WASHINGTON — The F.B.I. director, James B. Comey, on Thursday delivered an unusually frank speech about the relationship between the police and black people, saying that officers who work in neighborhoods where blacks commit crimes at higher rates develop a cynicism that shades their attitudes about race.
He said that officers — whether they are white or any other race — who are confronted with white men on one side of the street and black men on the other do not view them the same way. The officers develop a mental shortcut that “becomes almost irresistible and maybe even rational by some lights” because of the number of black suspects they have arrested.
“We need to come to grips with the fact that this behavior complicates the relationship between police and the communities they serve,” Mr. Comey said in the speech, at Georgetown University.
While officers should be closely scrutinized, he said, they are “not the root cause of problems in our hardest-hit neighborhoods,” where blacks grow up “in environments lacking role models, adequate education and decent employment.”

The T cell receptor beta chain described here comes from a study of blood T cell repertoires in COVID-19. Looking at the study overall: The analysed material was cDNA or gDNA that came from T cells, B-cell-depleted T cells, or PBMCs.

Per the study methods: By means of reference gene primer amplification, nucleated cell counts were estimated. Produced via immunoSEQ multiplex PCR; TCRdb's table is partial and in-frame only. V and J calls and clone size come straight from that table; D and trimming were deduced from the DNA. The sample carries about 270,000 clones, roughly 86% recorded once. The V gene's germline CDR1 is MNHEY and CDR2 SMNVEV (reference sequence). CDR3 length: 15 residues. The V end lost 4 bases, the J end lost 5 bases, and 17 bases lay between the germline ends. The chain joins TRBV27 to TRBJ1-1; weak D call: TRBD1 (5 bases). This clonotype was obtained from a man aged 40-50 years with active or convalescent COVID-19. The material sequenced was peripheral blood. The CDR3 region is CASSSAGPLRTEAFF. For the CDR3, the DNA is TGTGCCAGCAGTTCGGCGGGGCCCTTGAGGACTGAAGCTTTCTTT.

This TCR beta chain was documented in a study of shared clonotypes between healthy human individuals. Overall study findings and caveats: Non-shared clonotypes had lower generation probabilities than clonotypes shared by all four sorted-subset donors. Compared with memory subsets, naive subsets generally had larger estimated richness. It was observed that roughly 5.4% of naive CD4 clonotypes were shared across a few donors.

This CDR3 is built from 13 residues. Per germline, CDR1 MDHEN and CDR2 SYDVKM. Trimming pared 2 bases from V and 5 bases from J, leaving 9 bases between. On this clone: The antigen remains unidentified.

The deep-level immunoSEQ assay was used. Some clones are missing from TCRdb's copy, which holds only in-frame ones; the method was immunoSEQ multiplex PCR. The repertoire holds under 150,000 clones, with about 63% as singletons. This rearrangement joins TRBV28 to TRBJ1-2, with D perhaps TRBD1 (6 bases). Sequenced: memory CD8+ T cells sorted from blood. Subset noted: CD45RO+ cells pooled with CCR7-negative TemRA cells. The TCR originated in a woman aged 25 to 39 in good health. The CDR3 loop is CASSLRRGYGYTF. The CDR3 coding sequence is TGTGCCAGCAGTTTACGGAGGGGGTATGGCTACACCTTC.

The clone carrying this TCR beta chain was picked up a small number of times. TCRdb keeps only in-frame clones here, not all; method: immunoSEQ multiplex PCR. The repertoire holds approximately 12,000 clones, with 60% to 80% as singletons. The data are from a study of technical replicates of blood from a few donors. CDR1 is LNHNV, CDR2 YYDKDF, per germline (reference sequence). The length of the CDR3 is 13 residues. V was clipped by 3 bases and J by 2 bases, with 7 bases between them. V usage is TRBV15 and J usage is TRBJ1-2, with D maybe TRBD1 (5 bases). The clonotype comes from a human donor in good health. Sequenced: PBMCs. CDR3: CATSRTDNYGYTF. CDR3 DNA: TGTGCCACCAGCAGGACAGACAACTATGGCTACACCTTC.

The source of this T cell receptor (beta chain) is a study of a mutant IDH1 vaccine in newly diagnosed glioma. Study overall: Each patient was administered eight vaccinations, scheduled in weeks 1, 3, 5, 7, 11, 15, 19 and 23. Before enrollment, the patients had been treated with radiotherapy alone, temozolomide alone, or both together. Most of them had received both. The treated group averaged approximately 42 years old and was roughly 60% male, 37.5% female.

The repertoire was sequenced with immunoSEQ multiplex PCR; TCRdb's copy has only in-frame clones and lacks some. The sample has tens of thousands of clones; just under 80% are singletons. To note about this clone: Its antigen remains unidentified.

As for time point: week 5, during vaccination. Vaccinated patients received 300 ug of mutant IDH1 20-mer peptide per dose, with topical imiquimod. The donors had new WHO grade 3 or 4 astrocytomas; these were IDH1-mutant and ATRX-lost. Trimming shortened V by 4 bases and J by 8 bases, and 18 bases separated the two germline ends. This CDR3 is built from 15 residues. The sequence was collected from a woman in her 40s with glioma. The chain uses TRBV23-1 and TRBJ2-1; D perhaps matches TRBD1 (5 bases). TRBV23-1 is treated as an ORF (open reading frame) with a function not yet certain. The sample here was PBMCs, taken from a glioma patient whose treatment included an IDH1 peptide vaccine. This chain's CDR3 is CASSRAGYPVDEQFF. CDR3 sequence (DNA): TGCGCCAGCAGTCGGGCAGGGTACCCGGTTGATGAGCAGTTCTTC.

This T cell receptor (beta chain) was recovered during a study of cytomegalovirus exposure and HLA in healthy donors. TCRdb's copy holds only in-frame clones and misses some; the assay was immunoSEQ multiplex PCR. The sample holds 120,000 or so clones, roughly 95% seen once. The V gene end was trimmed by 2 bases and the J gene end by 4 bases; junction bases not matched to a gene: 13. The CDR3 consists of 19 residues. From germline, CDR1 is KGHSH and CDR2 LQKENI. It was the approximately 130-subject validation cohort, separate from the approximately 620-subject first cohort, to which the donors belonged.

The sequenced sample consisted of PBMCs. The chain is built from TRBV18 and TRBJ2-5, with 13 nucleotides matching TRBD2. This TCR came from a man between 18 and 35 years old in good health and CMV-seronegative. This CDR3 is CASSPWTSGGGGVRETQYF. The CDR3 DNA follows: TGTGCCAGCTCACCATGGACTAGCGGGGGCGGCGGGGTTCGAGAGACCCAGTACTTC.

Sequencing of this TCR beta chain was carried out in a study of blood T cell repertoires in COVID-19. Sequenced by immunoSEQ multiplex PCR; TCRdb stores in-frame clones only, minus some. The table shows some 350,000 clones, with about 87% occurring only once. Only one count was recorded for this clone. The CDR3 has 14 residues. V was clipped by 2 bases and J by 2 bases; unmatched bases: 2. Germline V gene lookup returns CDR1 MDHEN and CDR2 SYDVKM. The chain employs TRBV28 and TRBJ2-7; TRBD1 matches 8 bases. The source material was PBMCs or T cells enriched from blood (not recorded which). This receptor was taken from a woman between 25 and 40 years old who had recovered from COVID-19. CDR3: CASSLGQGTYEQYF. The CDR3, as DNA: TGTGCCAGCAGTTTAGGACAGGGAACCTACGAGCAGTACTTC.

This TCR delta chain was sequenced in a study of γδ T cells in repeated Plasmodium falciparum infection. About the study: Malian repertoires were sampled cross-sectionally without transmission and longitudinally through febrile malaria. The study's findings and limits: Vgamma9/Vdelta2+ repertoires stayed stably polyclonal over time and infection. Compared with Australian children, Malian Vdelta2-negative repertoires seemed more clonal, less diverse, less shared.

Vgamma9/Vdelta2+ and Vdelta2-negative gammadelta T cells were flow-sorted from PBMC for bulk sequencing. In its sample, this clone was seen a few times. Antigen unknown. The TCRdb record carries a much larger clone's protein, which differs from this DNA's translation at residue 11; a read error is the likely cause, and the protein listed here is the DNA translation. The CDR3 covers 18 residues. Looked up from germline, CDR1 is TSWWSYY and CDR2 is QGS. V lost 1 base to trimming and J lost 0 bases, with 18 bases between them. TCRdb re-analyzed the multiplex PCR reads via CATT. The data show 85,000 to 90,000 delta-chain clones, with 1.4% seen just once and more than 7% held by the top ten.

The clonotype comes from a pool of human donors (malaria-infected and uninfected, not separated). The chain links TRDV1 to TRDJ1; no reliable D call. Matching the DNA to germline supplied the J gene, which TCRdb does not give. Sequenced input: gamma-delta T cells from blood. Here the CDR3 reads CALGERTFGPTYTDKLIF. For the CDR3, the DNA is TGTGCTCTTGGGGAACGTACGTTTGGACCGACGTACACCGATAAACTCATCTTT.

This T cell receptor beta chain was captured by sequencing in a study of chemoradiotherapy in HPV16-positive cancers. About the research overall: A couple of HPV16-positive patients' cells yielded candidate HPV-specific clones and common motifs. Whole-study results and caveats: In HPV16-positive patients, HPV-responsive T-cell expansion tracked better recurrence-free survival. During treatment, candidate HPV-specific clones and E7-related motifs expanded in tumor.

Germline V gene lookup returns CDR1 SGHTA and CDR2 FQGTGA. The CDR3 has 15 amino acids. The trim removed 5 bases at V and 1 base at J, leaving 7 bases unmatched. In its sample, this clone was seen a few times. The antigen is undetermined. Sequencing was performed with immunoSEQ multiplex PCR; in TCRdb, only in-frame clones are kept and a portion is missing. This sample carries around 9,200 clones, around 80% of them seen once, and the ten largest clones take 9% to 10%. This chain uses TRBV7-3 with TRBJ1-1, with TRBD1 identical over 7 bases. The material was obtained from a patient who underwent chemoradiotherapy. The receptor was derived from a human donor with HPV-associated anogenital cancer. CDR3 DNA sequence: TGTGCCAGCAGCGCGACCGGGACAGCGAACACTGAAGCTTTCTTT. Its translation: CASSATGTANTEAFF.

“They lack all sorts of opportunities that most of us take for granted,” Mr. Comey said.
Mr. Comey’s speech was unprecedented for an F.B.I. director. Previous directors have limited their public comments about race to civil rights investigations, like those of murders committed by the Ku Klux Klan and how the bureau wiretapped the Rev. Dr. Martin Luther King Jr. TO READ THE COMPLETE ARTICLE VISIT NEW YORK TIMES.COM